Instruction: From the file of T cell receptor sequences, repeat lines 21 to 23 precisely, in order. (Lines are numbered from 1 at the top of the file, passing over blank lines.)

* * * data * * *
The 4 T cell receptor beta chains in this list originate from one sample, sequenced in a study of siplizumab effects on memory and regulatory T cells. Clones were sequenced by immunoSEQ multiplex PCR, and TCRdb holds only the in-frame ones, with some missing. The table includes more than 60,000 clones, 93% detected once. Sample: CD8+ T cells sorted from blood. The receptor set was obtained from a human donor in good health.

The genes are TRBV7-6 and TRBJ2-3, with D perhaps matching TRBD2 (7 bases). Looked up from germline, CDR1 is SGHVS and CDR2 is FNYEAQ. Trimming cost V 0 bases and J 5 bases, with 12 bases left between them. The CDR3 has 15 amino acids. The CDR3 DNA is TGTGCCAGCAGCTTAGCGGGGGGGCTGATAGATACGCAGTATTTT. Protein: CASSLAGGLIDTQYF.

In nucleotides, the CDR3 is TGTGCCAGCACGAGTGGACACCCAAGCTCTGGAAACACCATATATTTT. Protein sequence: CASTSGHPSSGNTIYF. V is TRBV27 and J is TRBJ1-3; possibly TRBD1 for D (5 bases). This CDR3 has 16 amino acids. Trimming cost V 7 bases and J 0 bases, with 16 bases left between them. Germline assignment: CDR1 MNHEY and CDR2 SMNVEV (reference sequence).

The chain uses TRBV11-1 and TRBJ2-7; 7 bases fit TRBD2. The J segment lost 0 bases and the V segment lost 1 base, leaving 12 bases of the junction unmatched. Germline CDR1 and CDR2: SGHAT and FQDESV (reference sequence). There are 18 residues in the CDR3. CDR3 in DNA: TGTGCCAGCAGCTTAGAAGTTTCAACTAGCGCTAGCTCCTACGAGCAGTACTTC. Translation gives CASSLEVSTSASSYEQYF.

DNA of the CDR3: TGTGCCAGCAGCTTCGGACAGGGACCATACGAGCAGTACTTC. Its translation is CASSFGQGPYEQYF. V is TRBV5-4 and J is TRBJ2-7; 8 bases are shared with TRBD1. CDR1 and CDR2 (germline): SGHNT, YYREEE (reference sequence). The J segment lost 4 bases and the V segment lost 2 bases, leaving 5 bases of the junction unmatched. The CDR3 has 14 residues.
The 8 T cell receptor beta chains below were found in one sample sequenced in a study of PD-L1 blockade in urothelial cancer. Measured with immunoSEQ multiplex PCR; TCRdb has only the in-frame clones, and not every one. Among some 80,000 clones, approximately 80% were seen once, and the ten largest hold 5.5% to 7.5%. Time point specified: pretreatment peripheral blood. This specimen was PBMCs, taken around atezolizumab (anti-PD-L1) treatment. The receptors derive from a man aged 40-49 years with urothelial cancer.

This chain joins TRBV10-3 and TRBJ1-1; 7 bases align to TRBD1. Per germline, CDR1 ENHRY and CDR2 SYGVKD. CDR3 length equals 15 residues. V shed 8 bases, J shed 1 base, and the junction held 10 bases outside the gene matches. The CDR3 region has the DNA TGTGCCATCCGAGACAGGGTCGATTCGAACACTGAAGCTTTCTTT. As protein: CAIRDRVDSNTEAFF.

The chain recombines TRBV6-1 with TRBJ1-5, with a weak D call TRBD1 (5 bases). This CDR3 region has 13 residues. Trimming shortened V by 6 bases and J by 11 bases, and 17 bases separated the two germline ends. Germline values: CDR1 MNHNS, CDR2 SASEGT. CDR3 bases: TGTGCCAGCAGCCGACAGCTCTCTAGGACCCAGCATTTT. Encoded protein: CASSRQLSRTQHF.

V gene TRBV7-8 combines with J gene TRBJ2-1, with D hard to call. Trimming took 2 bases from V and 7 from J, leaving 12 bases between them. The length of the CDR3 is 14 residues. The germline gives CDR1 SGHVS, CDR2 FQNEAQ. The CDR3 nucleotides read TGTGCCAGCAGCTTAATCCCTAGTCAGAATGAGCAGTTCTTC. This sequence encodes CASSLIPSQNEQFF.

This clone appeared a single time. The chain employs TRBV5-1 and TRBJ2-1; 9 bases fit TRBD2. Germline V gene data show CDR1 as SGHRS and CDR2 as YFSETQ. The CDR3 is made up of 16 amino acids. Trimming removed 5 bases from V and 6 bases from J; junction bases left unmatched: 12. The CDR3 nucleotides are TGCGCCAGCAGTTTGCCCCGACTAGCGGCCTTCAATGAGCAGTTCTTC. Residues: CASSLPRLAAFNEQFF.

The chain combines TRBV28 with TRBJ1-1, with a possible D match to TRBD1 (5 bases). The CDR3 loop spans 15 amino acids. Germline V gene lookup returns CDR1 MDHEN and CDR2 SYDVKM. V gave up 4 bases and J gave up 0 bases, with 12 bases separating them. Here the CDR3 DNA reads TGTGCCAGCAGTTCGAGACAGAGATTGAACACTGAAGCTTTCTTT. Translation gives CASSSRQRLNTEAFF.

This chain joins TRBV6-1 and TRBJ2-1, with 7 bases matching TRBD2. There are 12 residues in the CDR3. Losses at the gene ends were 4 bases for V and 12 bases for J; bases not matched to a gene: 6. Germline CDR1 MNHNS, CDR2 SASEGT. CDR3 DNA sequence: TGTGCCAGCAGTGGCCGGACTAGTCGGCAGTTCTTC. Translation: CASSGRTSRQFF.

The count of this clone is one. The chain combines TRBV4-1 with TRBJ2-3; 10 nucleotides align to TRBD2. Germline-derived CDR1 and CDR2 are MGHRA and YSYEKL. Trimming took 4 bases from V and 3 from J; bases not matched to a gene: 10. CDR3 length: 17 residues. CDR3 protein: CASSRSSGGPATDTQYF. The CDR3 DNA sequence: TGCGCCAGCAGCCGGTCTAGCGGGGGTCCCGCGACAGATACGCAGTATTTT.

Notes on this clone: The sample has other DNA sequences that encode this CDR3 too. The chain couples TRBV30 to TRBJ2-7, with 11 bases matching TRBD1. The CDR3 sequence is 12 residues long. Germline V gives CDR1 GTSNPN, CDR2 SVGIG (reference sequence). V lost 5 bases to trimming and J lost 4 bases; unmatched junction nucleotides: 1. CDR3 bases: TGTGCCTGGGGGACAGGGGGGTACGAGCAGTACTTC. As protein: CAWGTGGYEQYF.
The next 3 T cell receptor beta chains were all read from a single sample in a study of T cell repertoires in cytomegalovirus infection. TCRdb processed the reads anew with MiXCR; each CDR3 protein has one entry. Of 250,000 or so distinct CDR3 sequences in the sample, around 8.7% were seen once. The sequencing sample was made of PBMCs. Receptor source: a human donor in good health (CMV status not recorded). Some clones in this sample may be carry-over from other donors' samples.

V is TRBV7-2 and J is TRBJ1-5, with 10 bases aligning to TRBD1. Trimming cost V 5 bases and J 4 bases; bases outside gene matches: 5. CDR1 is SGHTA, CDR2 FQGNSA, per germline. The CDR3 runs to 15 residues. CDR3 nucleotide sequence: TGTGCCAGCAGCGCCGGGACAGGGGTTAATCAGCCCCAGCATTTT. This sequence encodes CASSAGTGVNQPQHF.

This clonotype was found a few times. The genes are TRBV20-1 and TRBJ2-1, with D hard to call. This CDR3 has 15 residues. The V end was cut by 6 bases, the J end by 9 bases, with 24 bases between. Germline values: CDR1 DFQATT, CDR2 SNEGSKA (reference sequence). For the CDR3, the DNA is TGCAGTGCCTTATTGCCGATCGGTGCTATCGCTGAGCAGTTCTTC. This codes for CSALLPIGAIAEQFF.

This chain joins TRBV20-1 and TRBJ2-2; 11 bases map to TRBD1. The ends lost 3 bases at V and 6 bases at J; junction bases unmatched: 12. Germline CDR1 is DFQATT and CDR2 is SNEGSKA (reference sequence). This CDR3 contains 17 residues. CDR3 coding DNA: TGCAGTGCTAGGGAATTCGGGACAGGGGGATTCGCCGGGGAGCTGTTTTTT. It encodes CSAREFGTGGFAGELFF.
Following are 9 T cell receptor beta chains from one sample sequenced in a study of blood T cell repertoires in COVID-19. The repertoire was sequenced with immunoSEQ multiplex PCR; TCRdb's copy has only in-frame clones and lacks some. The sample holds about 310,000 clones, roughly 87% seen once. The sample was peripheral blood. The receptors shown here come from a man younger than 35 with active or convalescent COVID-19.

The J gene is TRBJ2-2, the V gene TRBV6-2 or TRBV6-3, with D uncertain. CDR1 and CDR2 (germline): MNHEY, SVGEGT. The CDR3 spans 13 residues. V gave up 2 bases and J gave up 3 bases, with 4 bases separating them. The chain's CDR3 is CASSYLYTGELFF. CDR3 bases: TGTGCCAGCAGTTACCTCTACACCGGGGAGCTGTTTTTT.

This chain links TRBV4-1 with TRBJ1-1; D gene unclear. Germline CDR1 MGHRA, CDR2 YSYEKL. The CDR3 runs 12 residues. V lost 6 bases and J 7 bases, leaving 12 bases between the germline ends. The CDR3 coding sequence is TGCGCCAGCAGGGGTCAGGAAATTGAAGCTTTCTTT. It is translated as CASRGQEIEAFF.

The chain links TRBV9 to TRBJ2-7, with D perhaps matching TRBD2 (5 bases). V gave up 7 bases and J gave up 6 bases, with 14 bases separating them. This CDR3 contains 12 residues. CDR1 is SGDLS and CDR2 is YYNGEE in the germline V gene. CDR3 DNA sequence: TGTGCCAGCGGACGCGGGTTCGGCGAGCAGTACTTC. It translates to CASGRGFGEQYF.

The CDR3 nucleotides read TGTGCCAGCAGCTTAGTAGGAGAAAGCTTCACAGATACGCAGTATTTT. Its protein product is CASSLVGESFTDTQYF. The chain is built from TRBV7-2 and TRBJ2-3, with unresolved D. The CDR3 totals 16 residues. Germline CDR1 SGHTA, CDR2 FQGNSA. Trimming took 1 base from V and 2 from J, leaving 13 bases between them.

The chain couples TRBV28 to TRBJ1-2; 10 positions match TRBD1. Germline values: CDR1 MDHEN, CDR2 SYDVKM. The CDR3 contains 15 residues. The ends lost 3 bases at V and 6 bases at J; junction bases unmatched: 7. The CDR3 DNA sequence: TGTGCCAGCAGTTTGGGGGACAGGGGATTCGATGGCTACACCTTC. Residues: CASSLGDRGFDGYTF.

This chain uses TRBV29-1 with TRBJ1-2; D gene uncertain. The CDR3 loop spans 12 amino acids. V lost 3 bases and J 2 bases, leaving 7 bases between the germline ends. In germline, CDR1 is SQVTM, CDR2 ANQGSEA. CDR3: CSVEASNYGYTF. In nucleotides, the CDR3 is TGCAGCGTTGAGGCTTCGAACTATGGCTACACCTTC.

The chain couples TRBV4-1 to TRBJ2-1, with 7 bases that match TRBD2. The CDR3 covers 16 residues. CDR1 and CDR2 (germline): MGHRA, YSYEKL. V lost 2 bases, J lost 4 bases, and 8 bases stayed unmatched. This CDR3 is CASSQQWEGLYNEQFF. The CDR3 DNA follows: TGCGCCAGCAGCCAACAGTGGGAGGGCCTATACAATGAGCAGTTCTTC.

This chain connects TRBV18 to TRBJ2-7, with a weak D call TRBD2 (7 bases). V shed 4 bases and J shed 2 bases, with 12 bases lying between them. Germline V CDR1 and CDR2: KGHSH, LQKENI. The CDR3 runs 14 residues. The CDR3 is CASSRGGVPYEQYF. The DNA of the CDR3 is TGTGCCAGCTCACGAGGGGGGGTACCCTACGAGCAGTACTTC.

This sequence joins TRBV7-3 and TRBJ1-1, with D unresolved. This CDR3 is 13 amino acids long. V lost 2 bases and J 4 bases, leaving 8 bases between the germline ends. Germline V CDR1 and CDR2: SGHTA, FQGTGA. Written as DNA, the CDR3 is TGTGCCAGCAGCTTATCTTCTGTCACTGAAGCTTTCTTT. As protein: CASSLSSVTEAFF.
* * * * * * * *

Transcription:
This chain links TRBV4-1 with TRBJ1-1; D gene unclear. Germline CDR1 MGHRA, CDR2 YSYEKL. The CDR3 runs 12 residues. V lost 6 bases and J 7 bases, leaving 12 bases between the germline ends. The CDR3 coding sequence is TGCGCCAGCAGGGGTCAGGAAATTGAAGCTTTCTTT. It is translated as CASRGQEIEAFF.

The chain links TRBV9 to TRBJ2-7, with D perhaps matching TRBD2 (5 bases). V gave up 7 bases and J gave up 6 bases, with 14 bases separating them. This CDR3 contains 12 residues. CDR1 is SGDLS and CDR2 is YYNGEE in the germline V gene. CDR3 DNA sequence: TGTGCCAGCGGACGCGGGTTCGGCGAGCAGTACTTC. It translates to CASGRGFGEQYF.

The CDR3 nucleotides read TGTGCCAGCAGCTTAGTAGGAGAAAGCTTCACAGATACGCAGTATTTT. Its protein product is CASSLVGESFTDTQYF. The chain is built from TRBV7-2 and TRBJ2-3, with unresolved D. The CDR3 totals 16 residues. Germline CDR1 SGHTA, CDR2 FQGNSA. Trimming took 1 base from V and 2 from J, leaving 13 bases between them.